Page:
Ever since my first spring backpack trip to Utah with EWU’s outdoor program back in college, the month of March has meant, in most good years, that it was time for a spring break trip. From Utah to Hells Canyon and the wilds of Idaho’s Salmon River, spring trips have typically targeted low-elevation, arid regions with miles of remote, rugged trails fit for leaving responsibilities and troubles behind (at least for a week). At some point, spring trips got a little more complex with new outdoor hobbies thrown into the mix. Backpacking alone wasn’t always enough to cure the spring fever itch to get the heck out of town – not when there were also swollen rivers to float, snow to ski, canyons to climb in, and tacky singletrack to ride.

One March, years after spring break had become more of a state of mind than a holiday on the calendar, its pull had us pointing our vehicle south towards Northeast Oregon’s Wallowa County. The Wallowa Mountains, best known for the Eagle Cap Wilderness, offers some exceptional, and sometimes avalanche prone, backcountry ski touring possibilities often well into spring. Of course there’s also the added benefit that those high peaks are right next door to warmer wandering opportunities in the Hells Canyon National Recreation Area.

After a late-night departure, we reached our destination and set up camp for the week in the deserted snow park parking lot at the foot of the Wallowas. We skied untracked powder every day and felt like we had those legendary mountains to ourselves. We dove deep into the woods to escape our own tracks and climbed peaks for views and steep turns. At night we did our best to keep warm and entertain ourselves in our well-stocked tent village.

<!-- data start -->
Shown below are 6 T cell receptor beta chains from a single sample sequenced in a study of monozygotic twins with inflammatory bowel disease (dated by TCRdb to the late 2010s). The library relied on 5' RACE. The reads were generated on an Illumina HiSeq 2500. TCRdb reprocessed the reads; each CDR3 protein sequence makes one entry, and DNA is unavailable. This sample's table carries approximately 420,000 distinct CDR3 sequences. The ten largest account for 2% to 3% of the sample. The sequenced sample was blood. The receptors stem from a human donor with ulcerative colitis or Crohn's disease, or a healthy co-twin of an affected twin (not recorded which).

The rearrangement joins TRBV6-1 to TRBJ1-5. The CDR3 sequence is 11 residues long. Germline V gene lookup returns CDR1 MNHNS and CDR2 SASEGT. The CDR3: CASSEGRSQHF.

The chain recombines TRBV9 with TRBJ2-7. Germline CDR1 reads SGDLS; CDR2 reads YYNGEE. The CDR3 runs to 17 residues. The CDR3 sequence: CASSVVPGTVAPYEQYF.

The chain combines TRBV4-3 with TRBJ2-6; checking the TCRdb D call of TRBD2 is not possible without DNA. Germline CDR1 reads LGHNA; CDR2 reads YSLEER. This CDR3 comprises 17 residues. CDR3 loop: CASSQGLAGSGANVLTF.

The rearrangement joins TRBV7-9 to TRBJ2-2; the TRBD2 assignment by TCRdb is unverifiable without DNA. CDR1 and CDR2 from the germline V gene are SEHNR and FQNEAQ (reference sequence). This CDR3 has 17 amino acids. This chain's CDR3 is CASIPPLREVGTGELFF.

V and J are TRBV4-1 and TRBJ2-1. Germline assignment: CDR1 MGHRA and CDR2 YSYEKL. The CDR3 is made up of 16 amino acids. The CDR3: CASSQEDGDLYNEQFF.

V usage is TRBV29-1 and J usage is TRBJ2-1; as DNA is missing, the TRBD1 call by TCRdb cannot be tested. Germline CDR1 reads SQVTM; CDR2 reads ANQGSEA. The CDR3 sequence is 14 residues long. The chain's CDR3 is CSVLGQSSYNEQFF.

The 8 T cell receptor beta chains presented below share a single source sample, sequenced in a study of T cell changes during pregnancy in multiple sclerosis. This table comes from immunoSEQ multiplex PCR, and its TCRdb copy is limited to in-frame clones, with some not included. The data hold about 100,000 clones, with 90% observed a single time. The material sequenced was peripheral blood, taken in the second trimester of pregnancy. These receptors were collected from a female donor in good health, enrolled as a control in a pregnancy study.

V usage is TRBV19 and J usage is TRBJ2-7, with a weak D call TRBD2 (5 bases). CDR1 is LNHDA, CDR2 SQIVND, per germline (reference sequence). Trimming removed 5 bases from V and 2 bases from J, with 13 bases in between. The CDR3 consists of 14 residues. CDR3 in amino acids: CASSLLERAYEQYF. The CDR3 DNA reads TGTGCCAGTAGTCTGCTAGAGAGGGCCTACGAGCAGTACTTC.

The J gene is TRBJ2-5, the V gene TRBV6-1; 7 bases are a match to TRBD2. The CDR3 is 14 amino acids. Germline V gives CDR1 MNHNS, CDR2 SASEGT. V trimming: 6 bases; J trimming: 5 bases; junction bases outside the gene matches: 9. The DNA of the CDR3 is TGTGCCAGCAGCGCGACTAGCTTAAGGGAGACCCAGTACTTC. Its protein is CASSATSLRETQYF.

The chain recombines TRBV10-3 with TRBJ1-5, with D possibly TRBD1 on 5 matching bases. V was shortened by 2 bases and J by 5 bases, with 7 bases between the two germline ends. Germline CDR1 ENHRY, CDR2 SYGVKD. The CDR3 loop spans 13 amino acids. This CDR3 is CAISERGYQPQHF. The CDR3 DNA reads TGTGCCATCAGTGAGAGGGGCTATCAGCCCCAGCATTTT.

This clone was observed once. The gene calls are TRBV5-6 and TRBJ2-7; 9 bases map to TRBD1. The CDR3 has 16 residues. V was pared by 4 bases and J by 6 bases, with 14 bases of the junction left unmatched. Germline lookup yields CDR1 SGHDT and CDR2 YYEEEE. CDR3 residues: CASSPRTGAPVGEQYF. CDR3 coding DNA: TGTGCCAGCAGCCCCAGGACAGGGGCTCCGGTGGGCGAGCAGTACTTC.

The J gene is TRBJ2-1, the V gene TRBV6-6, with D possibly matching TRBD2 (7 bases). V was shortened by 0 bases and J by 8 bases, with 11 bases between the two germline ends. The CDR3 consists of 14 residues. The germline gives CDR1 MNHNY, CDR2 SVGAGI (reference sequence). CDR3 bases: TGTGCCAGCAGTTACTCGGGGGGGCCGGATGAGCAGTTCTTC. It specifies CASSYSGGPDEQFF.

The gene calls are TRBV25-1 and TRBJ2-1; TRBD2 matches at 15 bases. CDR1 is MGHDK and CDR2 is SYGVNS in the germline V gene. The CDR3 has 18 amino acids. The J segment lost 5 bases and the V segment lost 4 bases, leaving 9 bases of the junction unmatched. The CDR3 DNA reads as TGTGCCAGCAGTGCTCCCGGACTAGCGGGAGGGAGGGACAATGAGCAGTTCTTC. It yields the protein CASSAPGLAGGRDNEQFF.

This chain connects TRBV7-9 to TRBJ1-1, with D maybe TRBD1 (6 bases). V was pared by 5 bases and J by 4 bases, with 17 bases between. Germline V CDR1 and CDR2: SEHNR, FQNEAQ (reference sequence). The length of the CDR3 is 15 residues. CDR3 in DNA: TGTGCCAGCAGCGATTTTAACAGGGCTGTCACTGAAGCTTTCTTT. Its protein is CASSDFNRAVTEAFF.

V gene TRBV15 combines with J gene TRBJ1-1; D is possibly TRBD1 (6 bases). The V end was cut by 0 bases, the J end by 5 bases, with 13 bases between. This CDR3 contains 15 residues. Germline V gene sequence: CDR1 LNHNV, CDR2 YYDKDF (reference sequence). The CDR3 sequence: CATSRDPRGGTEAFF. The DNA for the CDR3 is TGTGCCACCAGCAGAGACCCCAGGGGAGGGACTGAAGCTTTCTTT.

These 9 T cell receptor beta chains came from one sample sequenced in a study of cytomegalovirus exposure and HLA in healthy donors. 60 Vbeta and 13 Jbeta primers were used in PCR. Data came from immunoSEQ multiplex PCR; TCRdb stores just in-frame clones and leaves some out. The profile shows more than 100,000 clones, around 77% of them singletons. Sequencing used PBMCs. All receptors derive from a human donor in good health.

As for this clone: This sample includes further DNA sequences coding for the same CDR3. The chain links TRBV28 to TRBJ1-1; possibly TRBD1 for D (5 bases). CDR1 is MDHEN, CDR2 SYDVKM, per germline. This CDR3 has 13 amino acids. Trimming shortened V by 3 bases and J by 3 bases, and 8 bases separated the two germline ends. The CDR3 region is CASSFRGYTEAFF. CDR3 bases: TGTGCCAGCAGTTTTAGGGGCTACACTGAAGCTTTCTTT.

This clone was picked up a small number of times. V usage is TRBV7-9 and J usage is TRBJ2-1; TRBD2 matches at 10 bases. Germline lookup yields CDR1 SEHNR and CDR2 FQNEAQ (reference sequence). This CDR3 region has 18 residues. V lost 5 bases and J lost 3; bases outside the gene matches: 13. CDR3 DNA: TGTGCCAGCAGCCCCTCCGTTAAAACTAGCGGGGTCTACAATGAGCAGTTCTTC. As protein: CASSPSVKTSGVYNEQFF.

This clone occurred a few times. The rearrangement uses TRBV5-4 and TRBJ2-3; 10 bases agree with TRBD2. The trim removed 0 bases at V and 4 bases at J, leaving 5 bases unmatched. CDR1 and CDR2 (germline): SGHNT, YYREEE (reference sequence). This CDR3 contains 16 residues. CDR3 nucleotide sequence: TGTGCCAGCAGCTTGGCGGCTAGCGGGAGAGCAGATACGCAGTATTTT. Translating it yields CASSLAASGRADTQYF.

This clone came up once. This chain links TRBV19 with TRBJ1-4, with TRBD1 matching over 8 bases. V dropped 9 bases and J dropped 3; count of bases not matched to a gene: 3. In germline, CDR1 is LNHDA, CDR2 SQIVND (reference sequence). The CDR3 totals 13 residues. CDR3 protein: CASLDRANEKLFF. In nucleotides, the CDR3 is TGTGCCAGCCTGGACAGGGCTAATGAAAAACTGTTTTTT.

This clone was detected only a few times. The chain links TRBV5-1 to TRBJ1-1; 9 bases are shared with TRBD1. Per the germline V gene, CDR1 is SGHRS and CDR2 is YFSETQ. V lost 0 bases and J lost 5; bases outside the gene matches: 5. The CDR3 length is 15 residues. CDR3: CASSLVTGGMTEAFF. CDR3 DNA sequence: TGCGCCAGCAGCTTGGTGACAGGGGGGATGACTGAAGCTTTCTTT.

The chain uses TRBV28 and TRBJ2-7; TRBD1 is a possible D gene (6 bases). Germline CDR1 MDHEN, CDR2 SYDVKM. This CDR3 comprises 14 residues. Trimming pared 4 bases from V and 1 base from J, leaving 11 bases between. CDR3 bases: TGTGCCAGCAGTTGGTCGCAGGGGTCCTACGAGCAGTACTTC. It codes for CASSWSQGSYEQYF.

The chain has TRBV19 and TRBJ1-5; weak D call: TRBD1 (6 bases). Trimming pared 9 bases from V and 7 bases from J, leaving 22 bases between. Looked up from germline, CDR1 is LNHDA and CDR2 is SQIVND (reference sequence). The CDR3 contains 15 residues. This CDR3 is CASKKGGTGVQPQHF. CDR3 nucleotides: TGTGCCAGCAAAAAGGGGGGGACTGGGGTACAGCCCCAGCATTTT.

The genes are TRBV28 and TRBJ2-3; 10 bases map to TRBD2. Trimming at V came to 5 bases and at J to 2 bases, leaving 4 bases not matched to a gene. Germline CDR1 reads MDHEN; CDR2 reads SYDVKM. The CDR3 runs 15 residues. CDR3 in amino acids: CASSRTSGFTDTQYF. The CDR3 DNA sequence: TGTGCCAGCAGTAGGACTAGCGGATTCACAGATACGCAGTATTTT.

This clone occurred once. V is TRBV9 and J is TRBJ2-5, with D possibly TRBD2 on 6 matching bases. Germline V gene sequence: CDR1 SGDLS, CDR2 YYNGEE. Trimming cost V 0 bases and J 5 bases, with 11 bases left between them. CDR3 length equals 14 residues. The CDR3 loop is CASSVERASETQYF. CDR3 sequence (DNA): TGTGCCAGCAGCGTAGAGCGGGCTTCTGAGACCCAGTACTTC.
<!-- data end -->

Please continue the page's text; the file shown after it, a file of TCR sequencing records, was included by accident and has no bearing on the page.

It was full-on winter, with little hint of spring in the Wallowas that week. We were more than happy with that while it lasted, but when a storm blew in with wailing winds and bitter cold temps, we pulled up camp and bailed for the sun and relative warmth of the canyons. Down there, a short drive into the deepest gorge in North America, real spring was in full swing.

We soaked up the warmth and explored the coulees around camp and got re-acquainted with our lawn chairs along the river. Before we knew it, “spring break” was over. We had nailed that window between winter and spring when it’s possible to live in both seasons without too much travel, but it was time to head home. Down the steep, switchback grade to the Grande Ronde River we drove, straight into the glare of spring squall light. Our wipers thrashed wildly to clear the glass of gropple and sleet, and we barely caught glimpse of the brown blur that flashed in front of us. Fresh from a long winter’s rest, that bear launched across the highway full bore into the woods, leaving winter behind, chasing signs of spring. //